“It all happened on April 1st, so when I contacted the colleagues back home saying that we’d been arrested by the police, they thought I had come up with a good joke for April Fool’s day,” Cerf said.

But when the duo headed back to the police station, they were told that things had not been sorted and that they needed to check later.

“On Monday, they told us to come back on Wednesday, and on Wednesday, they told us to go to the Ministry of Interior… and so forth. We were always told that things would be sorted within two days, but eventually it took two weeks,” Cerf said.

Even though there was no ban on the journalists’ travel, the pair preferred to wait until they took their equipment back.

In the meantime, seeking to understand what happened, the two journalists went back to the area where they were arrested to see if they missed a sign or an indication forbidding taking pictures or filming.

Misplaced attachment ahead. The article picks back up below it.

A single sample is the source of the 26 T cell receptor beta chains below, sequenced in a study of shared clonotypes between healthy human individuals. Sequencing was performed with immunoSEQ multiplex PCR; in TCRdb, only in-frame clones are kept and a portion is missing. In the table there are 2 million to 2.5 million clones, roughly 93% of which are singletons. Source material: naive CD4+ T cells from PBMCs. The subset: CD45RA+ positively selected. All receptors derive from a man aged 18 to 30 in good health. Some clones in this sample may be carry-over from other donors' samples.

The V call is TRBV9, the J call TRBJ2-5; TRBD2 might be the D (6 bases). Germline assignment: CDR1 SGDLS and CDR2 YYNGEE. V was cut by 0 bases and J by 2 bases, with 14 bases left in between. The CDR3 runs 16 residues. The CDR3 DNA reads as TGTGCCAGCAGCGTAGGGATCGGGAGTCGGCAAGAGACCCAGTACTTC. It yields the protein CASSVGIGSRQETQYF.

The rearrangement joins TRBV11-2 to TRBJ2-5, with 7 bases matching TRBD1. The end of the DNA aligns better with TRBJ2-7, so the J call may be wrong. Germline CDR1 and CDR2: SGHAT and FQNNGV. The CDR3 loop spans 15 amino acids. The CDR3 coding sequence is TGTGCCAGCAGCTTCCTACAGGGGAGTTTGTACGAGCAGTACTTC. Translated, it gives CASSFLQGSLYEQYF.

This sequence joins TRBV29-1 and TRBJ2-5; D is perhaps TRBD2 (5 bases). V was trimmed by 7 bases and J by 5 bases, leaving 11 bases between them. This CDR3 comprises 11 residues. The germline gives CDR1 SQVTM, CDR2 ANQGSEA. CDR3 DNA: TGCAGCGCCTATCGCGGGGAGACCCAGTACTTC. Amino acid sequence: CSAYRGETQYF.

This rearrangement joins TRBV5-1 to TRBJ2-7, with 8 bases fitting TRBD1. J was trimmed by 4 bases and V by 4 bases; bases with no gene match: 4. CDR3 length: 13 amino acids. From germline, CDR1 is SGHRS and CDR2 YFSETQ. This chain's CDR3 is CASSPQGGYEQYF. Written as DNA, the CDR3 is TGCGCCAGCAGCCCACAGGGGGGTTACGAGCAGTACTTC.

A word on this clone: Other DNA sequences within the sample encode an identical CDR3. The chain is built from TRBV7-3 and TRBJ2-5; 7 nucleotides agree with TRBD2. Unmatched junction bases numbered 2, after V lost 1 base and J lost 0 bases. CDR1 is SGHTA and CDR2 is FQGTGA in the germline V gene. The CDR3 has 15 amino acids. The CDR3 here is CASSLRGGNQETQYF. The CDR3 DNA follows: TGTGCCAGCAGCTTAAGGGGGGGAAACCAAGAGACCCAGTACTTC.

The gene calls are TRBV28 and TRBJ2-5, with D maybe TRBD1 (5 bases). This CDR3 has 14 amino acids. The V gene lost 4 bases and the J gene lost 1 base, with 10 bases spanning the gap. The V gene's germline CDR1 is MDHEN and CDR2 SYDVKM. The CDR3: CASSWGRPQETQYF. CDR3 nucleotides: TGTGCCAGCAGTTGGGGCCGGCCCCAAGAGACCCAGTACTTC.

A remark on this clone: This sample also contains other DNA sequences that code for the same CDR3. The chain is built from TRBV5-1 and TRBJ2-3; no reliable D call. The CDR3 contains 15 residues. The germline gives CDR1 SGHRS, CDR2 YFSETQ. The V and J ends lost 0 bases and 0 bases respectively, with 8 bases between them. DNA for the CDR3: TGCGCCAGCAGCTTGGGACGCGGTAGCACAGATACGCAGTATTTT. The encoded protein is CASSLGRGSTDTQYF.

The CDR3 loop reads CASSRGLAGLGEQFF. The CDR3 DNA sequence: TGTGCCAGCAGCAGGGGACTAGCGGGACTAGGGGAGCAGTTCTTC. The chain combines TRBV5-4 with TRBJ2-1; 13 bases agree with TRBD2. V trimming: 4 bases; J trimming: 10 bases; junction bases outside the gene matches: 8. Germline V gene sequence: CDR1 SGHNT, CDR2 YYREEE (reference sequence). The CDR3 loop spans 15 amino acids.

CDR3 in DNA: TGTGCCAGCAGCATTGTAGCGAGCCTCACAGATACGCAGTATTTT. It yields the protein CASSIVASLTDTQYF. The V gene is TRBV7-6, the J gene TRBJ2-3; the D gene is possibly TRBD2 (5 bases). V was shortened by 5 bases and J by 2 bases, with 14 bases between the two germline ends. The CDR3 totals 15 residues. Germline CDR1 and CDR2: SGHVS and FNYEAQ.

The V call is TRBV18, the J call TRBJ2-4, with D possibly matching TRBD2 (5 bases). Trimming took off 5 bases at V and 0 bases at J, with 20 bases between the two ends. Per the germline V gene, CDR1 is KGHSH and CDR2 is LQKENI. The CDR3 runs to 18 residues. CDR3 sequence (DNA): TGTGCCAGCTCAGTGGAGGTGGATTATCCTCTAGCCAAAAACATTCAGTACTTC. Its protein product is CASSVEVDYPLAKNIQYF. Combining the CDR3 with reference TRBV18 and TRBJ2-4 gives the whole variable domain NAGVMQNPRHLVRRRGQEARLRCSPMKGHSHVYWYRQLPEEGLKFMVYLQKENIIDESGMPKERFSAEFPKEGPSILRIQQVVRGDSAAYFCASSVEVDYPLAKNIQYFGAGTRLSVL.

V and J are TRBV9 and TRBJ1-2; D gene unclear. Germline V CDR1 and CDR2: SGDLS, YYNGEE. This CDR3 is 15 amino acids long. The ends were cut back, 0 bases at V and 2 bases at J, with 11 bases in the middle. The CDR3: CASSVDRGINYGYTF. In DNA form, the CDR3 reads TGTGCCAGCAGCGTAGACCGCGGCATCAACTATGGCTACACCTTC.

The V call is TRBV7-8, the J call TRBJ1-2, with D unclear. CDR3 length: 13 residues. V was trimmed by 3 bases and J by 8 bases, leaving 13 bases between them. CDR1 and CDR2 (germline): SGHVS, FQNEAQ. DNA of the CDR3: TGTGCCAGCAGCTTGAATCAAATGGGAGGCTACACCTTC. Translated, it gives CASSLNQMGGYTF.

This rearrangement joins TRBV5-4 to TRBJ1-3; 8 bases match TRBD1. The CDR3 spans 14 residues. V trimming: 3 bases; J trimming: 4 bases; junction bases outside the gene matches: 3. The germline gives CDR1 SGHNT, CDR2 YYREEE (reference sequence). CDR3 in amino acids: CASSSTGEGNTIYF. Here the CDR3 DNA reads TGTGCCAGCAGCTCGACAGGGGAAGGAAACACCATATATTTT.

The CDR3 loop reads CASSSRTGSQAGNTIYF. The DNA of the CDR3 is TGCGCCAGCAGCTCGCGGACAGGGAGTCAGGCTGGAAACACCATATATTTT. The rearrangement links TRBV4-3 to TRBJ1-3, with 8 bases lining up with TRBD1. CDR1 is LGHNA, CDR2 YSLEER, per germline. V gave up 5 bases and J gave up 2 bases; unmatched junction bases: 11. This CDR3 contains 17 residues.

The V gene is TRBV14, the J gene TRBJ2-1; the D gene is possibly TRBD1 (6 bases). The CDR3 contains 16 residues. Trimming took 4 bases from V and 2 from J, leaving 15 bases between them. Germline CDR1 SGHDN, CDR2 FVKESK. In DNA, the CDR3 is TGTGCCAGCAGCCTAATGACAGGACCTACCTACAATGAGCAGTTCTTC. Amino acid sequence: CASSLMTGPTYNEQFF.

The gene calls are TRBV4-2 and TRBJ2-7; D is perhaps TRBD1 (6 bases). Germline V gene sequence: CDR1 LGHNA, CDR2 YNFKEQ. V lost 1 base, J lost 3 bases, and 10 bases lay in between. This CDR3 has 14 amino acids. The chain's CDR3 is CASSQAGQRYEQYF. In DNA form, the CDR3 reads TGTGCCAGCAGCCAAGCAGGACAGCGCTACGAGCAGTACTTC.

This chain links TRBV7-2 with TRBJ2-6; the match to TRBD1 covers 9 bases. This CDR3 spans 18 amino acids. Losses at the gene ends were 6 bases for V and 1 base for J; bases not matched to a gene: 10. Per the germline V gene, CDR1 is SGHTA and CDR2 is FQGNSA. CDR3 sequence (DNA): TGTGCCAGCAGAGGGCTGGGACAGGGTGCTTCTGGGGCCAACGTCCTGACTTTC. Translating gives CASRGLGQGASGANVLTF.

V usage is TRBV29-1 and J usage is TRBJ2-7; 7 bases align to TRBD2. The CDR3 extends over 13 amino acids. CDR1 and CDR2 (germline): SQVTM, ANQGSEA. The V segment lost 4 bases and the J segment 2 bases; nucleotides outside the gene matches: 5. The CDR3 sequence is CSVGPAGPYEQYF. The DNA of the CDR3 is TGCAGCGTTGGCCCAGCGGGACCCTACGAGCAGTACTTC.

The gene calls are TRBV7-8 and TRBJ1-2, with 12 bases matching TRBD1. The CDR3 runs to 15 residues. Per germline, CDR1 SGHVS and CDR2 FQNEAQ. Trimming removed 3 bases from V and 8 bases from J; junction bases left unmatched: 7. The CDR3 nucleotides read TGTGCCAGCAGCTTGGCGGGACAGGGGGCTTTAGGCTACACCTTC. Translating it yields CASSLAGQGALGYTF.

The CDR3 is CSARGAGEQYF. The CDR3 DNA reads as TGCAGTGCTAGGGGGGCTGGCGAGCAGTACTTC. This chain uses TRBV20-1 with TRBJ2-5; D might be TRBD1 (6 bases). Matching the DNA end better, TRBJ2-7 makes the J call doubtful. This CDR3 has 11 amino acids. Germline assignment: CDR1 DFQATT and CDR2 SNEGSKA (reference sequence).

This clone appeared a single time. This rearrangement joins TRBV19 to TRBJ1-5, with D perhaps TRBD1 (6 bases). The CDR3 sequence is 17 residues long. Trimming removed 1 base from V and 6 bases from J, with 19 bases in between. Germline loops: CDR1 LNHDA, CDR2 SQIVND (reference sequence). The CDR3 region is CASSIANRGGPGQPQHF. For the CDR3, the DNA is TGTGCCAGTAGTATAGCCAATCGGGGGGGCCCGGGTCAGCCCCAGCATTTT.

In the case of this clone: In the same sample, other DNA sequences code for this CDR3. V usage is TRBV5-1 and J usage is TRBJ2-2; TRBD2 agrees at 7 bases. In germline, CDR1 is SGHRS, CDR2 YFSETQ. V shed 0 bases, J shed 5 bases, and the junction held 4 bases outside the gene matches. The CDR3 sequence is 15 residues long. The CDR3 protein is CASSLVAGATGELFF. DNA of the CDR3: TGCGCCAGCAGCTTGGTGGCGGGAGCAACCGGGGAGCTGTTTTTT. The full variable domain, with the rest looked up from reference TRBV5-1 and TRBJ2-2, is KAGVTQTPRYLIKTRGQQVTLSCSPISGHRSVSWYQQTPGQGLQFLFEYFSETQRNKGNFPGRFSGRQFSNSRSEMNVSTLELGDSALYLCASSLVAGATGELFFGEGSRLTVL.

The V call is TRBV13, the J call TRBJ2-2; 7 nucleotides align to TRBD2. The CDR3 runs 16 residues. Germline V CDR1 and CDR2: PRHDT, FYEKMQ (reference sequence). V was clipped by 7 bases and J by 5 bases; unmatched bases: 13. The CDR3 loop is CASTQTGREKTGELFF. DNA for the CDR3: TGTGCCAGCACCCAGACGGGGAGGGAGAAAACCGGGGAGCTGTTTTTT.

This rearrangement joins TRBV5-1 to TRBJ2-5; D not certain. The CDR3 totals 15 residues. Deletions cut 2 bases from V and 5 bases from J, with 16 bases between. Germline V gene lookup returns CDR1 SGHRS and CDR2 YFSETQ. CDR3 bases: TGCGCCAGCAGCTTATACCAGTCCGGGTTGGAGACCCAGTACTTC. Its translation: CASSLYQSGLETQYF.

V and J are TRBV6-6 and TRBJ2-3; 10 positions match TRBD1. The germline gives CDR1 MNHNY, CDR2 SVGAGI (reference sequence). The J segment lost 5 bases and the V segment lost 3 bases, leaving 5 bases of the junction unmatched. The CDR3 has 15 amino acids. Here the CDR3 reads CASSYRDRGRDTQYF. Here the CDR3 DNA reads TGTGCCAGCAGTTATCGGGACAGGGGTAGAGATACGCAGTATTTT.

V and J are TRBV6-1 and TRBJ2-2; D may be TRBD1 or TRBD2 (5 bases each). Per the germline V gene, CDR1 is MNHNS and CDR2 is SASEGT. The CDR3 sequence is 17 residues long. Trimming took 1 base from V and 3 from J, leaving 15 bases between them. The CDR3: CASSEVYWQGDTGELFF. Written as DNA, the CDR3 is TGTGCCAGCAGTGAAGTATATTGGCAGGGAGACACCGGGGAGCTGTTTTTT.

“The only sign is a couple of kilometres away, near the oil and gas plants.” Cerf said.

The sensitive nature of Mesaieed’s petrochemical industry is likely to have triggered the police’s reaction.

“It’s a bit as if you were on the road doing 120km/h where you’re allowed to, and they stop you and say, ‘Here it’s OK to be at 120, but 2km further along the limit decreases to 80 and we’re not sure that you’re going to slow down, so we’ll arrest you’,” Cerf said with a smile, according to the DCMF report.

The two journalists left Qatar on April 14.

Back in Switzerland, Cerf was stunned by the snowball effect the story of his “detention” has had.

Qatar adventure

But while some journalists rushed to question Qatar’s ability to host the World Cup, Cerf focused on the more anecdotal aspects of his Qatar adventure: “The people we met at the police and the ministry were very polite. They always offered tea and even apologised for making us lose so much time. But we were definitely confronted with a bureaucracy that is much slower than what we are used to in Switzerland.”